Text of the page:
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Compare the poems 'Out-Out' and 'Mid-Term Break'

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Introduction

Compare the poems 'Out-Out' and 'Mid-Term Break' The Two poems I will be comparing are Out-Out by Robert Frost, and Mid-Term Break by Seamus Heaney. Out-Out is the story of a young boy working on a Timber yard who has an accident and dies. The poem describes this as an almost everyday occurrence, and portrays the reactions of the family around him; that is that they carry on as if nothing has happened. Mid-Term Break approaches death from the other angle. An adolescent boys younger brother dies in a car accident, and on arriving home he feels he is being viewed in disdain for not being there to protect his sibling. This poem portrays the feeling of the older brother and his emotions before and after the accident. 'Mid-Term Break' by the poet Seamus Heaney is about a personal experience that he when he was younger encountered. It deals with the issues of life and death in a family and also how different people cope. The title at first suggests that the poem is going to be about a holiday, but as you get into the poem further, you realise that the title has a far deeper and darker meaning... In the first stanza, we learn that Seamus Heaney is in a college sick bay waiting to be picked up. You get suspicious when he is being picked up his neighbour, which could indicate that something serious has happened. ...read more.

Middle

Is that in the way that "they are easy to make so of little value" or "some candles are shorter than other (some die earlier than others). Maybe it is both. "Out, out-" is a narrative poem by Robert Frost; about how a young boy dies due because he isn't big enough to hold the saw. The poem, as the above is about death, but also has a hint against Child Labour. The poem is not formatted in stanzas as like "Mid-Term Break". It is formatted without any gaps; it is continuous. However it does have breaks within it, but it creates these breaks not with stanza and verse, but with plosive words, and shocking images. It is continuous, time does not stop, you cannot stop it, and you can not reverse the parts you want to. The narrative begins with; "The Buzz saw snarled and rattled in the yard". This is relevant to the poem as it is using personification, suggesting the saw is alive, and maybe in some way human, or more in running with human fears, snake, crocodile, or lion. The quote also uses onomatopoeia. The next few lines merely describe what the saw is doing. Following that is some imagery - "Sweet-scented stuff" and "Five mountain ranges one behind the other". These are two examples of imagery, they set the scene and also make you aware of the surroundings. ...read more.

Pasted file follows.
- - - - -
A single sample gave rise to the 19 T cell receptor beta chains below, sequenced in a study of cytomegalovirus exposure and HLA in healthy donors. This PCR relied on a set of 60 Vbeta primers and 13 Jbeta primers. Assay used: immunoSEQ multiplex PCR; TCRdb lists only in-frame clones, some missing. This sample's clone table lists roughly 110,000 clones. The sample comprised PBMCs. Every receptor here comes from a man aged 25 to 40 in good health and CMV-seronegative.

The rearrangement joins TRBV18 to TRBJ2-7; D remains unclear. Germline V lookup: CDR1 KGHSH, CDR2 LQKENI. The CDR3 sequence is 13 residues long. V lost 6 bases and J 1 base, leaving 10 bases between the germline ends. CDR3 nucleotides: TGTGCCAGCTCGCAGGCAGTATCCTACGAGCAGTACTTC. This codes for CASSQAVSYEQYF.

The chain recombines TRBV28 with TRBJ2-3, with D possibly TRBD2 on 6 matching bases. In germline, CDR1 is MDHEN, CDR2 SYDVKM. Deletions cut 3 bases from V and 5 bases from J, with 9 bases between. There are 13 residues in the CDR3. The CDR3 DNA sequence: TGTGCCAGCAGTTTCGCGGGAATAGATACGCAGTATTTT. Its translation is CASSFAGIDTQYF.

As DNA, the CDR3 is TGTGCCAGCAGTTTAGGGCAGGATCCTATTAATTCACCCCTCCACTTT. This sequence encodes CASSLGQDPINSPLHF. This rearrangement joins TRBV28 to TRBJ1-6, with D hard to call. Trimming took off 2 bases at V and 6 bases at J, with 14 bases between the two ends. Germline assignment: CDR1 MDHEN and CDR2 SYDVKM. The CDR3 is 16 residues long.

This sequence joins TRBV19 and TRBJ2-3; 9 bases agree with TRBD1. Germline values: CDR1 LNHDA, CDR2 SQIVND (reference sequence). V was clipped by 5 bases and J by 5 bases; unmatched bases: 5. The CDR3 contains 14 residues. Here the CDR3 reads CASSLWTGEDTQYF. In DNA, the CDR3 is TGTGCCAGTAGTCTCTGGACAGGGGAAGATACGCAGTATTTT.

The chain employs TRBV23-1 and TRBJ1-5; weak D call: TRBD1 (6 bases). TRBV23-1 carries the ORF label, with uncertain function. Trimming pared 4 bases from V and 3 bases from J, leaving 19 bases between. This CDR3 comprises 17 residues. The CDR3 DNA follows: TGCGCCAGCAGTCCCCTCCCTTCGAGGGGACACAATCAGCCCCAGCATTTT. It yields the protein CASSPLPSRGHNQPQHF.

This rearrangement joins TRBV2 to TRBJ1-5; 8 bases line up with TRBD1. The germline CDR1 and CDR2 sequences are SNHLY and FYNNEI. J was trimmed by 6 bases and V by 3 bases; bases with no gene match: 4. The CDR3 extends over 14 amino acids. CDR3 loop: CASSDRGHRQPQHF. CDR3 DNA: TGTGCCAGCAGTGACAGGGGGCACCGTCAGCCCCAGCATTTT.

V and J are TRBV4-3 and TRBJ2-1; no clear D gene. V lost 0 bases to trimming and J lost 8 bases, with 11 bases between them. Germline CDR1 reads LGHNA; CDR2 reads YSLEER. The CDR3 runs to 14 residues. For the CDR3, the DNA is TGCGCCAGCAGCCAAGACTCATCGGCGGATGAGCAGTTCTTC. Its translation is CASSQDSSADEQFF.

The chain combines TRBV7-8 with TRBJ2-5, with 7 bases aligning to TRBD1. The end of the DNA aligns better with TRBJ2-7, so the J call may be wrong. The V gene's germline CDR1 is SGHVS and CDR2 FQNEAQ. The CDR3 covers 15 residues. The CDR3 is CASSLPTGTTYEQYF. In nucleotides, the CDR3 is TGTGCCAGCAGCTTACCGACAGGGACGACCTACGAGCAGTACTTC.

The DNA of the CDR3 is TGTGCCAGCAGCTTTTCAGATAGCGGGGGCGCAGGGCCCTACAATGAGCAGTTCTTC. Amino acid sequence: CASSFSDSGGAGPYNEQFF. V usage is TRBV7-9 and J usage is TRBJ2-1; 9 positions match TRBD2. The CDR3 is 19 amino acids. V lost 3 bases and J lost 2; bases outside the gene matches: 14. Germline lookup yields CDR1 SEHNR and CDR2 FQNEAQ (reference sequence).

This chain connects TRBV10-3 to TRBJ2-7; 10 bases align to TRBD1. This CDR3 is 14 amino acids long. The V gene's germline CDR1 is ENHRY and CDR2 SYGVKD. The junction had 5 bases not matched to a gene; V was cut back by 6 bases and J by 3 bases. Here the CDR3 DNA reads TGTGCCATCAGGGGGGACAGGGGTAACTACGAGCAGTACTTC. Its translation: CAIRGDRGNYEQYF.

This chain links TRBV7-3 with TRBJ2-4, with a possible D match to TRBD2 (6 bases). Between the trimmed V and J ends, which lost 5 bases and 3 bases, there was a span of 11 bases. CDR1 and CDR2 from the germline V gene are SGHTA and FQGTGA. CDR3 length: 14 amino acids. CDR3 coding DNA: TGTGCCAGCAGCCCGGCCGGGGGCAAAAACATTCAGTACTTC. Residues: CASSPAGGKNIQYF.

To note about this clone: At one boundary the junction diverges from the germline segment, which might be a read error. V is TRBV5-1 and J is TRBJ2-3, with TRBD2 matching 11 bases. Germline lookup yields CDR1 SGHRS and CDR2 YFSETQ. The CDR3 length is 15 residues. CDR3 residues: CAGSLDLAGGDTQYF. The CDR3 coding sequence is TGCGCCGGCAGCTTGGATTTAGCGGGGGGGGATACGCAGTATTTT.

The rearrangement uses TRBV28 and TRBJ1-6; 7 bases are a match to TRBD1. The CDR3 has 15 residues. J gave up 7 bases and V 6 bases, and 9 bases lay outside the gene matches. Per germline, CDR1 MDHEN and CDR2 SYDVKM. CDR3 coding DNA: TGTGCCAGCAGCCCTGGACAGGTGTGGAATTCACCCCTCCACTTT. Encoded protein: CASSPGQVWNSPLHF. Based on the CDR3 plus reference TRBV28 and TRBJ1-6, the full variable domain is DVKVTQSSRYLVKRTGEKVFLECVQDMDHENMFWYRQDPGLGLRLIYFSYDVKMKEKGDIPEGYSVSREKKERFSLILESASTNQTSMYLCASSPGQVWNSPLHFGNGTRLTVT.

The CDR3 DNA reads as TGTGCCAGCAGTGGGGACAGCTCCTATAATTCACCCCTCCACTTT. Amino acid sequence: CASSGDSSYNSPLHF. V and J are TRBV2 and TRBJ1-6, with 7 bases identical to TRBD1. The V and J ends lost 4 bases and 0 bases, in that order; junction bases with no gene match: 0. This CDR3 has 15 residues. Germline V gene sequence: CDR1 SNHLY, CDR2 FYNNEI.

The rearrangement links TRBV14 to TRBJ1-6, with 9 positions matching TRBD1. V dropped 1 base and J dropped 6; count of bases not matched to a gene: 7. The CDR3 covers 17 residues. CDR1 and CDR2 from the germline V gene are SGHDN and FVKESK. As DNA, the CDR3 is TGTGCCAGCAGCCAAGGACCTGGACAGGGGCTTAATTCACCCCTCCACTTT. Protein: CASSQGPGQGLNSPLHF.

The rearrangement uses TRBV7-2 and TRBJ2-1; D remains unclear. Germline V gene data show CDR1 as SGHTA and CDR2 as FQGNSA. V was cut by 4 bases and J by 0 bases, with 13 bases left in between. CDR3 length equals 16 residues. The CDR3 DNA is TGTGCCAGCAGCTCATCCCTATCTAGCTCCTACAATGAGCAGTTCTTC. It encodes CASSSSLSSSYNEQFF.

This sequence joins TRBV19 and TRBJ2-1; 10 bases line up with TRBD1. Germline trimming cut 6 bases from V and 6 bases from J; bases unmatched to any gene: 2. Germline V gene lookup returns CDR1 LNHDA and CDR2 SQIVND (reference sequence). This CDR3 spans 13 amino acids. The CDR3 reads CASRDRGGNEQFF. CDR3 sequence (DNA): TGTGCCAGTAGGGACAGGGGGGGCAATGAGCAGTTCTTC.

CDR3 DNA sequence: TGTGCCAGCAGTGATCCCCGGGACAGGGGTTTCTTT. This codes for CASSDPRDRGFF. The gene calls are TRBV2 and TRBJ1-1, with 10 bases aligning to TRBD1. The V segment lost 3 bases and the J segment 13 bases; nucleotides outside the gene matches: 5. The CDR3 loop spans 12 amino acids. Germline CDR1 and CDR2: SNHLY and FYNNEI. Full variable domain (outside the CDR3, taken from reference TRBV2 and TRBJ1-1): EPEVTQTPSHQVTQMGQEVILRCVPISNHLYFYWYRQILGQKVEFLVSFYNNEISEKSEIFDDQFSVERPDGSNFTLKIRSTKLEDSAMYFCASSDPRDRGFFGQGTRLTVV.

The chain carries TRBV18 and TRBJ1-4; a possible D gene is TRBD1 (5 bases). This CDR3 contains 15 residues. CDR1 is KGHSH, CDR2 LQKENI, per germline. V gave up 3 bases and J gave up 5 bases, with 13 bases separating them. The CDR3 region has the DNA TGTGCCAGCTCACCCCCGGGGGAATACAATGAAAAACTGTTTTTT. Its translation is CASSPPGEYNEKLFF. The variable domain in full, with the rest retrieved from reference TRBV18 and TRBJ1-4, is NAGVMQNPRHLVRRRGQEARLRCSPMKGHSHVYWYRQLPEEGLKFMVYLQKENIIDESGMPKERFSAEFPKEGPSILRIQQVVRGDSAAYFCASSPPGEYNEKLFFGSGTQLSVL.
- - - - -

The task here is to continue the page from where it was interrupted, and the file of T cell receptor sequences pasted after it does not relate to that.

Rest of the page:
Conclusion

this had changed considerably with the next generation. Maternal pride and attachment developed within the first years and couples had fewer children because there was no need. Money had a chance of quickly becoming irrelevant and he money they had was of enough value to support their family on the parents' wages so they didn't need the children to work to help support them. Also, of course contraception had helped the number of children. I feel that many people think that the people at the timber yard are heartless and cruel but that is because we are applying modernistic values to the time of "Out Out". Our values are that everyone is special and couples rarely have more than two children. They also earn more than enough to support these children in excess. Back then every child was a worker, an asset, and one that could be easily replaced. Both poems approach death in the correct syntax of the time, both with different moral values in mind, and both are subject to modern values. My personal preference is of "Out Out" because I feel that it is better written and described, and also I am highly against people imposing their values one other people who they do not apply to. This is especially a problem in history where people are shocked how people have acted, and are angry even at our own country and our leaders, purely because they use empathy incorrectly. They themselves and their values in someone's shoes where their values do not apply. Both poems are good, but "Out Out" is more effective. ...read more.

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